Before You Insult That Quirky Kid in Your Class …

That odd-ball kid, the one who lives in their own dreamworld, dresses like a Hobby Lobby explosion, and just makes you a bit uncomfortable with their odd quirks or bizarre comments that seem to have nothing to do with what you are teaching? The one who you think disrupts your class on purpose just for the attention? The one who even the other kids in class treat like a pariah? Before you decide you’re helping the kid out with a dose of honest truth or harsh reality so they can get their act together before it’s too late, watch this. You may just be a bully with a teaching certificate.

September 11: What Do You Remember?

When I was a little girl, my grandmother’s generation commemorated the anniversary of the bombing of Pearl Harbor with somber ceremonies. I can still see her and her older friends sitting around her kitchen table, each recalling in vivid detail where they were when the news arrived about the surprise attack which launched their generation into war.

Because I had not witnessed that day or lived through the years of war and rebuilding that followed, I couldn’t understand their need to drag up the past year after year. It seemed odd, this need to feed on these old memories instead of letting the past stay in the past.

I have now become my grandmother’s generation.

As September 11 approaches, I find that a wash of memories and emotions have settled on me once again. Not vague, fuzzy memories but moments of intense clarity, where even the smells and sounds of that day are as clear as if it were happening today.

I didn’t experience 9/11 as a New Yorker watching iconic landmark in my city burn. I didn’t experience that day as a resident of our nation’s capitol, hearing sirens for hours as rescuers battled to save the lives of those within the Pentagon. I didn’t know a single brave passenger on the plane which plummeted into an empty Pennsylvania field, saving countless other lives at the cost of their own on. I wasn’t stranded in an airport or on a train as our nation’s transportation system ground to a halt. I didn’t even have any close relatives who were called into immediate action to respond to the rescue efforts or the increased security on that day.

In many ways, nothing in my life was immediately affected by the events that unfolded on 9/11. I was a freelance writer and stay-at-home mother with a one year old at home and two older children in elementary school. For much of the morning, I wasn’t even aware of the terrible tragedies playing out far from our quite neighborhood. In reality, the only immediate concrete effect I experienced on 9/11 was having to pass through a hastily erected security barrier manned by armed National Guardsmen to pick up my children from their school after it was closed due to its proximity to a flight control tower.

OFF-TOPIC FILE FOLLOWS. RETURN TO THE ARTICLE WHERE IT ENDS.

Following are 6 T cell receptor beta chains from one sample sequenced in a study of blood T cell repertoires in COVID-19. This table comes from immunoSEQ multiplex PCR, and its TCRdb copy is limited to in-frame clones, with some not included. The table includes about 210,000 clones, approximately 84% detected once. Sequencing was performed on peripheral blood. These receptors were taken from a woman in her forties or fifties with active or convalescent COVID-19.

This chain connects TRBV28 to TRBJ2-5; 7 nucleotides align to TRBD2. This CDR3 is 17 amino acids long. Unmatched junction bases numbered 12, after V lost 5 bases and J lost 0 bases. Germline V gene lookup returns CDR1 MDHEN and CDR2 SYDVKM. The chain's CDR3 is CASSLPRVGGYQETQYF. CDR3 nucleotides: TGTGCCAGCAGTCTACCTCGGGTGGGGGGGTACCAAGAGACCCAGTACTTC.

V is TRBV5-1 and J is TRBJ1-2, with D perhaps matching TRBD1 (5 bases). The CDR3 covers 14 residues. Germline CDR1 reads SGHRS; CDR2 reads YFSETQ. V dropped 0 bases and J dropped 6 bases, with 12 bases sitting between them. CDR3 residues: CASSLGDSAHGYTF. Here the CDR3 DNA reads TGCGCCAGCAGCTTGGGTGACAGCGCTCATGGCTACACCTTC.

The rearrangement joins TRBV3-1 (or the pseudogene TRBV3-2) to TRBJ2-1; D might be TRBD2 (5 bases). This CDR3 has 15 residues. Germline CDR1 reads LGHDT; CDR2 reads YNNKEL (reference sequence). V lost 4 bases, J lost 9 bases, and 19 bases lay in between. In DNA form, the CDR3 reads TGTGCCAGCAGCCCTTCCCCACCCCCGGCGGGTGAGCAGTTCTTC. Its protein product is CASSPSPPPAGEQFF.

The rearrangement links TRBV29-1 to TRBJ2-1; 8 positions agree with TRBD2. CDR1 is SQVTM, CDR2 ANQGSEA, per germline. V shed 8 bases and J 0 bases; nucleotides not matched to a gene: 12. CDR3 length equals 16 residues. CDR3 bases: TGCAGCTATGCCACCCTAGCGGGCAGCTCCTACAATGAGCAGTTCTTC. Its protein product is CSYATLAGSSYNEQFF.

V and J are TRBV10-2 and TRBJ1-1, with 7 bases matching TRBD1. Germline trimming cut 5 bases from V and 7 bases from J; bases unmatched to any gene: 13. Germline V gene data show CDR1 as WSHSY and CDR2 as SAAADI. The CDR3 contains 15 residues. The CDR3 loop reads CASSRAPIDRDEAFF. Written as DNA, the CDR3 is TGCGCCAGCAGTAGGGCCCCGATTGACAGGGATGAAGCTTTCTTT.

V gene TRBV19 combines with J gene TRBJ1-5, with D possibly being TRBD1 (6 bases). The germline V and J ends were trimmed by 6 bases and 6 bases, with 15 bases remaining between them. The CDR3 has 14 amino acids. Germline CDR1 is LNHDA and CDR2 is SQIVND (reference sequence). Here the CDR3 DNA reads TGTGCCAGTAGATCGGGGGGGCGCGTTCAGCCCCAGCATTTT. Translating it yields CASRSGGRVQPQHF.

But I distinctly recall the moment I heard about the first plane crashing in the heart of New York City. In that moment, uncertainty and fear crept in. I spent the day glued to the radio and watching live coverage. Insecurity crept in. I saw men and women falling to their death and black plumes of smoke billowing from gaping holes in glass and steel buildings. Sorrow flooded in.

But then something happened.

Hope and courage arose, not only for me, but as a nation. We were inspired by the hordes of selfless, fearless firemen, policemen and citizens streaming back inside burning buildings to save others. We were sobered and moved with deep respect for the ultimate sacrifice that so many paid for their courage, and it reminded us that there were still many among us who were driven by the right motives, who cared about their fellow man, who loved their country and their way of life enough to give their own in protecting it for others.

I well remember the mood of our nation shifting. We got angry. We refused to live in fear or to allow that day to define us as Americans. We determined as a nation that we would not forget or fail to honor the unexpected sacrifices of those who perished.

While there is plenty of debate about the positive and negative changes that resulted in our nation from 9/11, I am not interested in dredging up those arguments today.

As September 11 approaches, I want to focus on the courage, selflessness, fearlessness, and compassion I witnessed within so many in our nation. I want to remember the pain and heartache that is ever present in those who lost a loved one or were injured. I want to honor the lives that were cut short.

My youngest, that seven month old baby I held in my arms as I cried while watching the footage on the news, he is in high school now. For him, 9/11 is a fact in history. He has no memory of that day, and because of it, he wonders why I want to talk about where I was when I heard the news. It’s okay that he doesn’t understand. I hope our nation remains at peace so that he never has to understand. I hope he never has a day that changes everything for him as a citizen of our country.

I now understand my grandmother’s need to talk about the day Pearl Harbor was bombed. I understand her gathering with her friends because of their shared experiences on that day. I understand the need to remember it all just one more time.

I understand, because after 9-11, I have become my grandmother’s generation.